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Forgiveness and Reconciliation: But by whom for whom?

Forgiveness and Reconciliation: But by whom for whom?

COMMENTARY

By David W. Virtue, DD
www.virtueonline.org
January 19, 2018

Clergy and bishops love to rail at laity calling them to forgive those who have hurt or offended them.

It is a standard mantra of many sermons and rightly so. But do clergy and bishops, live up to the high standards they call their parishioners too?

Not necessarily.

Let's take the recent death of AMiA Bishop Charles "Chuck" Murphy, a man whose vision started the realignment in North American Anglicanism. He was touted as a visionary, a missionary bishop, orthodox in faith and morals, a preacher of some note, fund raiser extraordinaire, a leader for our times and much more.

He would, from time to time, at his annual conventions call on his fellow bishops, clergy and attending laity to lay all their "weights" aside, confess their sins to one another and get the slate clean in order to advance the kingdom.

Fine thoughts, noble intentions and more. We would bow our heads and ask God to forgive us our sins, "known and unknown", (especially who had wronged us) and then rise up to newness of life and proceed forward as the army of God to do battle with the devil and all his works.

But what if the leader himself doesn't really practice what he preaches? Who calls him out? Who says, wait a moment, you have called us to repentance...but is your slate clean? Is your heart free of sin? Have you forgiven those who hurt you? Have you repented and sought reconciliation for people you have wronged?

Chuck Murphy knew, months before he died, that he had brain cancer. It was not sudden news.

Why did he not pick up the phone and call all his former bishops and apologize for the damage and harm he had done to them? I saw some of these bishops after the AMiA broke up and they were hurting men. Many were suffering the equivalent of spiritual PTSD. They were broken and hurt men. They were so hurt they wouldn't even tell me all the details. Some were mute, clearly in pain, trying to move on with their lives. Most made it across the ecclesiastical "Tiber" to the ACNA, where they have remained, presumably (and hopefully) healed from their experience.

Of course, Chuck knew the damage he had inflicted on these men -- the demand for personal loyalty (where have we heard that one before), the recognition of himself as the future leader of the ACNA and much more. It was not to be.

None of the bishops have come forward to say that Chuck had called them to say he was sorry for the pain he inflicted.

At a recent gathering of ACNA bishops in Melbourne, Florida, they put out a statement saying they gave thanks to God for his [Chuck Murphy's] life and prayed for his family. The College also requested the Archbishop to communicate their condolences and prayers to Margaret and the rest of his family. A muted statement if ever there was one. Nothing about his life and ministry. No talk of his leadership, of his place in the Anglican realignment. Nothing. Slim pickin's indeed.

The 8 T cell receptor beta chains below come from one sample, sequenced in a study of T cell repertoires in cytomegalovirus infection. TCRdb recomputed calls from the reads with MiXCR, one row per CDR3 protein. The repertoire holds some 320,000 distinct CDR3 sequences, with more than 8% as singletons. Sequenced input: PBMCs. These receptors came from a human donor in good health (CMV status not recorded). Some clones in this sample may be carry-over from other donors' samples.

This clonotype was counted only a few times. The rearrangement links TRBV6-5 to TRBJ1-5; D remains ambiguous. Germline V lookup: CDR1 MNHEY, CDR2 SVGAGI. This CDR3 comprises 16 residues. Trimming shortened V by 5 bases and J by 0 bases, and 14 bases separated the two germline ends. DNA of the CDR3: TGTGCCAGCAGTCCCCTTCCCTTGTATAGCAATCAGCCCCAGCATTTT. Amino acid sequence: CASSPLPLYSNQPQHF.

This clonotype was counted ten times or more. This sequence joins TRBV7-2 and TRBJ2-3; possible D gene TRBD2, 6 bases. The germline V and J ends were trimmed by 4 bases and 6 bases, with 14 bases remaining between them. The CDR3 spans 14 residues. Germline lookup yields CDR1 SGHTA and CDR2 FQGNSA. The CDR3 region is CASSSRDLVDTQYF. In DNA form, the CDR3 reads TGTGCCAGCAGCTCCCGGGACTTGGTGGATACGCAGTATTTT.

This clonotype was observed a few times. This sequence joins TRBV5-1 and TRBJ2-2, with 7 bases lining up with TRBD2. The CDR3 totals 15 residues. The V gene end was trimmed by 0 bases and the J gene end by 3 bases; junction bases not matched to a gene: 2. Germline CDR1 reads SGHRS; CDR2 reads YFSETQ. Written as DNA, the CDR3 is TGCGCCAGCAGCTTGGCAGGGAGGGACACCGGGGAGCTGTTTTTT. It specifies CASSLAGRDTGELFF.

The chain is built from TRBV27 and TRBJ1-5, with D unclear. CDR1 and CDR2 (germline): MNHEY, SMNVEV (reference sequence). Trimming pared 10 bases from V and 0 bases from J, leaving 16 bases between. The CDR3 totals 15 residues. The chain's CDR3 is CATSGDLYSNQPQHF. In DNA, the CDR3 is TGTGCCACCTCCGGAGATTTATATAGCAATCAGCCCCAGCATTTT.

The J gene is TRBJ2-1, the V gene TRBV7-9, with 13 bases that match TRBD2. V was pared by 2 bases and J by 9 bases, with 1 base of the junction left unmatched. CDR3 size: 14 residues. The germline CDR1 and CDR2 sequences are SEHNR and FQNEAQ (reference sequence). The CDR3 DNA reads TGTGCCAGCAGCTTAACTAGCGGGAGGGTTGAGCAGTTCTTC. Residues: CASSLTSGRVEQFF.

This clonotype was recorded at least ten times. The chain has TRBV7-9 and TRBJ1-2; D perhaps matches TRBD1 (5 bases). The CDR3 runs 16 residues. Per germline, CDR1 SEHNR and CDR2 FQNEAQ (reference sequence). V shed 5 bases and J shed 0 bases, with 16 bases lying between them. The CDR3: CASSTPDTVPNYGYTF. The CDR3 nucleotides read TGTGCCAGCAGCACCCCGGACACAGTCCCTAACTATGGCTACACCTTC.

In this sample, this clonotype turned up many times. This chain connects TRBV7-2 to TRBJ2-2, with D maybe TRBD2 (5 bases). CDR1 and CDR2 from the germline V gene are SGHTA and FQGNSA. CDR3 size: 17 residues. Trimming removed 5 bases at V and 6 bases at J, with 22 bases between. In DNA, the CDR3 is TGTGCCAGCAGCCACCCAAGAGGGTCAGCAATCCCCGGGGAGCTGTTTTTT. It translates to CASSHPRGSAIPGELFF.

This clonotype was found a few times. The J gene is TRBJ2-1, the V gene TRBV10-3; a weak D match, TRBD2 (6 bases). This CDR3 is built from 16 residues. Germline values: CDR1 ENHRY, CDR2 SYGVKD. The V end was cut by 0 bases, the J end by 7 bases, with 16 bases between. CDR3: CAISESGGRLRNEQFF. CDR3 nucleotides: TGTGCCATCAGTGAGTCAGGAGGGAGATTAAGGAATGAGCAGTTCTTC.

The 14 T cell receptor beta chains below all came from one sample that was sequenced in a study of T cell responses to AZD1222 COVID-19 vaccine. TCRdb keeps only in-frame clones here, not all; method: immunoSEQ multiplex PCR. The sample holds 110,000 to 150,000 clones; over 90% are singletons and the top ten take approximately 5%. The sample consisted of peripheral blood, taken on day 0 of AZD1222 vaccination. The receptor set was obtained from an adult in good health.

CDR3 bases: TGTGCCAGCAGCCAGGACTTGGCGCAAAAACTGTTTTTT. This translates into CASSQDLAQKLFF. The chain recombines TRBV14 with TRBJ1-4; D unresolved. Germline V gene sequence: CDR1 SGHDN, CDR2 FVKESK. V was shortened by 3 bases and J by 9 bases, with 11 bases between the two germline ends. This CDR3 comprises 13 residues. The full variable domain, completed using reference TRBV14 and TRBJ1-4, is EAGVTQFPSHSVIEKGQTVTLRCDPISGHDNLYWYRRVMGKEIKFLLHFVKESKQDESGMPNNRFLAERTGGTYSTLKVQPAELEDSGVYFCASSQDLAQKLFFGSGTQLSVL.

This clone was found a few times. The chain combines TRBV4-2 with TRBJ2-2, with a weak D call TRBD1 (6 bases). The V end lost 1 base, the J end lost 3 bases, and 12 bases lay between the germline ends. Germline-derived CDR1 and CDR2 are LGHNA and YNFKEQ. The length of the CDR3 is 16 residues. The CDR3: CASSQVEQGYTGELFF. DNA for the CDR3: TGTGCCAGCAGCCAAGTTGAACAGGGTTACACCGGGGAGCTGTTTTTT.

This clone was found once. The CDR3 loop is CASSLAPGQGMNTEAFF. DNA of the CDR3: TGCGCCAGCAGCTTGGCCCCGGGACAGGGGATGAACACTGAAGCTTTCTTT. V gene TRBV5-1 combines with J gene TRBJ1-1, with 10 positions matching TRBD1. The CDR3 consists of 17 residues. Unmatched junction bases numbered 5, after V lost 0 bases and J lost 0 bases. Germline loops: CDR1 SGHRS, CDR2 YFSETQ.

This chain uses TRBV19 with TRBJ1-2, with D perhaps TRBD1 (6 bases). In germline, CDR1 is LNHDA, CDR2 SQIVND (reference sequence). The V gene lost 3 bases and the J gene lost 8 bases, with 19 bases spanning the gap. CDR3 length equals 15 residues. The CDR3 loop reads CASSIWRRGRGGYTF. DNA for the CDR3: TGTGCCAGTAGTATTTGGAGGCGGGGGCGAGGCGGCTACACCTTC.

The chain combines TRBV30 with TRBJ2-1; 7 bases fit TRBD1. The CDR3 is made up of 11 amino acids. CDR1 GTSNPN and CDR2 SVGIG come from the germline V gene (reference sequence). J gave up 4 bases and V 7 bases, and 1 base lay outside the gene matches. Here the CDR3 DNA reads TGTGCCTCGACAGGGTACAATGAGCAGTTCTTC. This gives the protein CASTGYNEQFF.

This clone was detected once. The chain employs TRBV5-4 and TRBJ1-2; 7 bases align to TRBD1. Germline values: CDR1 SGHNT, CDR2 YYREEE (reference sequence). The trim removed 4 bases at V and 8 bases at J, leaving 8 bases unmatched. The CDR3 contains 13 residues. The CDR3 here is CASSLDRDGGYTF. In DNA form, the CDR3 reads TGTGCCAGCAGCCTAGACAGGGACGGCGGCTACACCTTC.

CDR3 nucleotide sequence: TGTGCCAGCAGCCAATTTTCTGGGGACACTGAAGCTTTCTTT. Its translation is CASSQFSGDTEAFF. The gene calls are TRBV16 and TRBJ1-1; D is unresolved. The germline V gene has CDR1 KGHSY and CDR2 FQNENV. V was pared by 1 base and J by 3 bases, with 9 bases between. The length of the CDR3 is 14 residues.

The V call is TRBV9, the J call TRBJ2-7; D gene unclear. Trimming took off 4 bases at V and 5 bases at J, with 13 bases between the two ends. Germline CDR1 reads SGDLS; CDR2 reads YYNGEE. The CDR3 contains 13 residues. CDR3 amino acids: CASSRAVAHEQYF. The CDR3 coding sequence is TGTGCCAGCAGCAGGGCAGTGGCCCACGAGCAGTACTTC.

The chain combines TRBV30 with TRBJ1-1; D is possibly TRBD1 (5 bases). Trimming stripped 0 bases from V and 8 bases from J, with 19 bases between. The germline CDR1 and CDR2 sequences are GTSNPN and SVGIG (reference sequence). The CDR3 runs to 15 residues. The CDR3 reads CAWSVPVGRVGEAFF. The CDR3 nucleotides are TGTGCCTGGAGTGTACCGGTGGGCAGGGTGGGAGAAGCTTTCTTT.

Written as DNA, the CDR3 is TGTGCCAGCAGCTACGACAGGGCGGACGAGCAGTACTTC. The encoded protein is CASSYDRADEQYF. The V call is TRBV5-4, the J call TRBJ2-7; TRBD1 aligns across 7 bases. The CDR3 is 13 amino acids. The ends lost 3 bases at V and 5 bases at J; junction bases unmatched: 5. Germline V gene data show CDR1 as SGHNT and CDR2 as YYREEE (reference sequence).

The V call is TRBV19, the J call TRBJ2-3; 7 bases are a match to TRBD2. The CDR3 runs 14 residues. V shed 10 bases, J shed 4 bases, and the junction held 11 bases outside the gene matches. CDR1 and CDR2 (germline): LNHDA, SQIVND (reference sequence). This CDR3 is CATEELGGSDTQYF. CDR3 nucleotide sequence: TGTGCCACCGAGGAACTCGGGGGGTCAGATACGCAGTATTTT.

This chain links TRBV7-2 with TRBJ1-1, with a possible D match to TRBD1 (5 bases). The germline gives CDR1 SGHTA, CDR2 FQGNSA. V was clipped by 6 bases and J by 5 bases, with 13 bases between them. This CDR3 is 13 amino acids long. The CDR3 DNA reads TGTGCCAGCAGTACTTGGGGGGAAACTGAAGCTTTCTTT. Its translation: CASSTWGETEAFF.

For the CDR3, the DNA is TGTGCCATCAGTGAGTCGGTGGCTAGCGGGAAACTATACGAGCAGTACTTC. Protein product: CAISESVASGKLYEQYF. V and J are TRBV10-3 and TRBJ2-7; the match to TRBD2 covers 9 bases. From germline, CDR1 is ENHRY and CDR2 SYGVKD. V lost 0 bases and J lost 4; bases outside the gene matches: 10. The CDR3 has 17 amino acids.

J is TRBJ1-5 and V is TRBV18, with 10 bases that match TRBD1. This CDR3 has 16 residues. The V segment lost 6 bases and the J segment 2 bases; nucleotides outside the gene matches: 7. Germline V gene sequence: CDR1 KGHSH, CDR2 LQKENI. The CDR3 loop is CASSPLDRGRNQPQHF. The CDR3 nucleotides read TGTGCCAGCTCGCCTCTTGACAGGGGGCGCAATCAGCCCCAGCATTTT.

I wonder what the former AMiA bishops were really thinking with their heads bowed? Were they still trying to forgive Chuck for the way he treated them? I wouldn't be so sure.

Then there is the elephant in the room; namely the conflict between Murphy and Archbishop Bob Duncan, who later went on to form the ACNA.

All the evidence, both real and anecdotal, said the battle between the two men was fierce both in the US and later in London where the two men met to hammer things out. Of course, no one would talk about what went on, but I knew and wrote nothing (cowardly me). The shouting and yelling was awful by all accounts. Murphy flew back to the US and Duncan stayed in London.

Later, Murphy would withdraw himself and the AMiA from the ACNA and they would go their separate ways. Murphy later retired from the AMiA to lick his wounds and start yet another parish, pulling some folk away from All Saints' Pawleys Island to form a new parish, the Abbey at Pawleys Island.

When I asked a source close to Duncan if Chuck had called before he died to put things right, apologize perhaps, the answer was a flat no. No contact for years.

So, what does all this say to ordinary lay folk like (you and) me who look to our leaders to set an example of repentance, forgiveness and reconciliation? It says a lot. It says; "Woe to you, teachers of the law and Pharisees, you hypocrites! You clean the outside of the cup and dish, but inside...."

It also says if you can't practice what you preach, stop preaching, and get your own house in order before you try and tell me (us) how to get our lives in order.

You, by your ordination vows, are called to a higher standard. We hear you preach, we listen to you unfold the Word, we follow your example and then you let us down.

I have castigated The Episcopal Church for spending millions of dollars on lawsuits for properties, and then hearing over and over about the need for peace and reconciliation between the brothers, (but not of course with orthodox Anglicans). That has never happened and never will. Theirs is a phony reconciliation.

But can we claim to be any better?

Jesus said; "If you are presenting your offering at the altar, and there remember that your brother has something against you, leave your offering there before the altar and go; first be reconciled to your brother, and then come and present your offering."

It is too late for Chuck to do that, but it is a timely reminder to ACNA bishops that if they want to be taken seriously, they need to keep short accounts with God and shorter accounts among themselves and with the people they preach to and at.

END

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